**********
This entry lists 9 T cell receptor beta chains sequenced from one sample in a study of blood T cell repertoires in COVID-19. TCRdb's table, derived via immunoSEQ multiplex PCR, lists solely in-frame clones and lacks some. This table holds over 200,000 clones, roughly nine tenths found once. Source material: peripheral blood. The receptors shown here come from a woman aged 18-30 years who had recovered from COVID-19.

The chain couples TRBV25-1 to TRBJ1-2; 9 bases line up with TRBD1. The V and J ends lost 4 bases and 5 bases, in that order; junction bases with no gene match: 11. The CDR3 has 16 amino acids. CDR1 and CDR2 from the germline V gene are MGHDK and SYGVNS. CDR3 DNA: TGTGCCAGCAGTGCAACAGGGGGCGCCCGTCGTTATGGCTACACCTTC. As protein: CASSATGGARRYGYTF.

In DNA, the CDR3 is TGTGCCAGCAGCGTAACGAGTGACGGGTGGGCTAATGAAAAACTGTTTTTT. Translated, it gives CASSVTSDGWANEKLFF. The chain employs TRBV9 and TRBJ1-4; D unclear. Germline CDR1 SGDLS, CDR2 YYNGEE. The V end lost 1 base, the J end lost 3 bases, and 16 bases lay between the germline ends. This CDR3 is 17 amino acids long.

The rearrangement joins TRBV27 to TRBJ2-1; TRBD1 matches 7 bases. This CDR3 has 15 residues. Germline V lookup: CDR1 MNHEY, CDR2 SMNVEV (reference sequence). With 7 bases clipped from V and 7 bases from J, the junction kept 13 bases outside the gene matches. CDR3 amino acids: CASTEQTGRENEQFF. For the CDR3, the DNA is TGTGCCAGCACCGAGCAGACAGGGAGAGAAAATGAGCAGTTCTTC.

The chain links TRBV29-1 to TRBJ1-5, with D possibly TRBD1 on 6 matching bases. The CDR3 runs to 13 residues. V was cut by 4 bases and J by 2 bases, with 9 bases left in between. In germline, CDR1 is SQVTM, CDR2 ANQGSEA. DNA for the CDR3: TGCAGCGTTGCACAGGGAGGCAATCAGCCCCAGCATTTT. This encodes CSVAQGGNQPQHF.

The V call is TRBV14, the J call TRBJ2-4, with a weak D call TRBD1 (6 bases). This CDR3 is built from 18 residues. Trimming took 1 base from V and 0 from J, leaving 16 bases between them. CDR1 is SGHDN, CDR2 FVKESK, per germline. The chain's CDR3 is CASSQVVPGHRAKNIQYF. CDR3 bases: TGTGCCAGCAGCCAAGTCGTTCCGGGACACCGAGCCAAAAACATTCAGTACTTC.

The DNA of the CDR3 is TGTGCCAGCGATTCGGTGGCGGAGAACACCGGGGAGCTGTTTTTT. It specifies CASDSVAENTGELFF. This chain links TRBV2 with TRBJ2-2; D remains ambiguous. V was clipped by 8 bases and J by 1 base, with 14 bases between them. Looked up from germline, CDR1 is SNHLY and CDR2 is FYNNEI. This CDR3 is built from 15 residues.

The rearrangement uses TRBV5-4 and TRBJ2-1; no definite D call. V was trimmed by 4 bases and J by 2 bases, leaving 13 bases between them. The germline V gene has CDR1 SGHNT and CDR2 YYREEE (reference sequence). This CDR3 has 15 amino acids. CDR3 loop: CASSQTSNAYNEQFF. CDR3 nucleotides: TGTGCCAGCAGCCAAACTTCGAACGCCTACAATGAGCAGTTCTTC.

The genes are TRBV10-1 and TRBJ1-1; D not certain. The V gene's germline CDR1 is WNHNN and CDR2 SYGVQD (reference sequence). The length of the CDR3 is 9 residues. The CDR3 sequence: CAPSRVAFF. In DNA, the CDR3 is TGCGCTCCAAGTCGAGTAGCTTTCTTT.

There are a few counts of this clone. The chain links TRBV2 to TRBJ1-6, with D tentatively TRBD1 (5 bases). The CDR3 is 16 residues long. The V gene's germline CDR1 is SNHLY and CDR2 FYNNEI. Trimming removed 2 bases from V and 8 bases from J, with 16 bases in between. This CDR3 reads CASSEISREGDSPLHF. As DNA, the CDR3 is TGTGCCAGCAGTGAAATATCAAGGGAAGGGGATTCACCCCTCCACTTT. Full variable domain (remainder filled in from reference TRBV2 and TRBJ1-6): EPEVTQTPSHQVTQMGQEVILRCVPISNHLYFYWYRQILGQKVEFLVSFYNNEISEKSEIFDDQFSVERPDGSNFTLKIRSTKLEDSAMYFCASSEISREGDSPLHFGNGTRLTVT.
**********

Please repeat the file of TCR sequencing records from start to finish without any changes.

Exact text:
This entry lists 9 T cell receptor beta chains sequenced from one sample in a study of blood T cell repertoires in COVID-19. TCRdb's table, derived via immunoSEQ multiplex PCR, lists solely in-frame clones and lacks some. This table holds over 200,000 clones, roughly nine tenths found once. Source material: peripheral blood. The receptors shown here come from a woman aged 18-30 years who had recovered from COVID-19.

The chain couples TRBV25-1 to TRBJ1-2; 9 bases line up with TRBD1. The V and J ends lost 4 bases and 5 bases, in that order; junction bases with no gene match: 11. The CDR3 has 16 amino acids. CDR1 and CDR2 from the germline V gene are MGHDK and SYGVNS. CDR3 DNA: TGTGCCAGCAGTGCAACAGGGGGCGCCCGTCGTTATGGCTACACCTTC. As protein: CASSATGGARRYGYTF.

In DNA, the CDR3 is TGTGCCAGCAGCGTAACGAGTGACGGGTGGGCTAATGAAAAACTGTTTTTT. Translated, it gives CASSVTSDGWANEKLFF. The chain employs TRBV9 and TRBJ1-4; D unclear. Germline CDR1 SGDLS, CDR2 YYNGEE. The V end lost 1 base, the J end lost 3 bases, and 16 bases lay between the germline ends. This CDR3 is 17 amino acids long.

The rearrangement joins TRBV27 to TRBJ2-1; TRBD1 matches 7 bases. This CDR3 has 15 residues. Germline V lookup: CDR1 MNHEY, CDR2 SMNVEV (reference sequence). With 7 bases clipped from V and 7 bases from J, the junction kept 13 bases outside the gene matches. CDR3 amino acids: CASTEQTGRENEQFF. For the CDR3, the DNA is TGTGCCAGCACCGAGCAGACAGGGAGAGAAAATGAGCAGTTCTTC.

The chain links TRBV29-1 to TRBJ1-5, with D possibly TRBD1 on 6 matching bases. The CDR3 runs to 13 residues. V was cut by 4 bases and J by 2 bases, with 9 bases left in between. In germline, CDR1 is SQVTM, CDR2 ANQGSEA. DNA for the CDR3: TGCAGCGTTGCACAGGGAGGCAATCAGCCCCAGCATTTT. This encodes CSVAQGGNQPQHF.

The V call is TRBV14, the J call TRBJ2-4, with a weak D call TRBD1 (6 bases). This CDR3 is built from 18 residues. Trimming took 1 base from V and 0 from J, leaving 16 bases between them. CDR1 is SGHDN, CDR2 FVKESK, per germline. The chain's CDR3 is CASSQVVPGHRAKNIQYF. CDR3 bases: TGTGCCAGCAGCCAAGTCGTTCCGGGACACCGAGCCAAAAACATTCAGTACTTC.

The DNA of the CDR3 is TGTGCCAGCGATTCGGTGGCGGAGAACACCGGGGAGCTGTTTTTT. It specifies CASDSVAENTGELFF. This chain links TRBV2 with TRBJ2-2; D remains ambiguous. V was clipped by 8 bases and J by 1 base, with 14 bases between them. Looked up from germline, CDR1 is SNHLY and CDR2 is FYNNEI. This CDR3 is built from 15 residues.

The rearrangement uses TRBV5-4 and TRBJ2-1; no definite D call. V was trimmed by 4 bases and J by 2 bases, leaving 13 bases between them. The germline V gene has CDR1 SGHNT and CDR2 YYREEE (reference sequence). This CDR3 has 15 amino acids. CDR3 loop: CASSQTSNAYNEQFF. CDR3 nucleotides: TGTGCCAGCAGCCAAACTTCGAACGCCTACAATGAGCAGTTCTTC.

The genes are TRBV10-1 and TRBJ1-1; D not certain. The V gene's germline CDR1 is WNHNN and CDR2 SYGVQD (reference sequence). The length of the CDR3 is 9 residues. The CDR3 sequence: CAPSRVAFF. In DNA, the CDR3 is TGCGCTCCAAGTCGAGTAGCTTTCTTT.

There are a few counts of this clone. The chain links TRBV2 to TRBJ1-6, with D tentatively TRBD1 (5 bases). The CDR3 is 16 residues long. The V gene's germline CDR1 is SNHLY and CDR2 FYNNEI. Trimming removed 2 bases from V and 8 bases from J, with 16 bases in between. This CDR3 reads CASSEISREGDSPLHF. As DNA, the CDR3 is TGTGCCAGCAGTGAAATATCAAGGGAAGGGGATTCACCCCTCCACTTT. Full variable domain (remainder filled in from reference TRBV2 and TRBJ1-6): EPEVTQTPSHQVTQMGQEVILRCVPISNHLYFYWYRQILGQKVEFLVSFYNNEISEKSEIFDDQFSVERPDGSNFTLKIRSTKLEDSAMYFCASSEISREGDSPLHFGNGTRLTVT.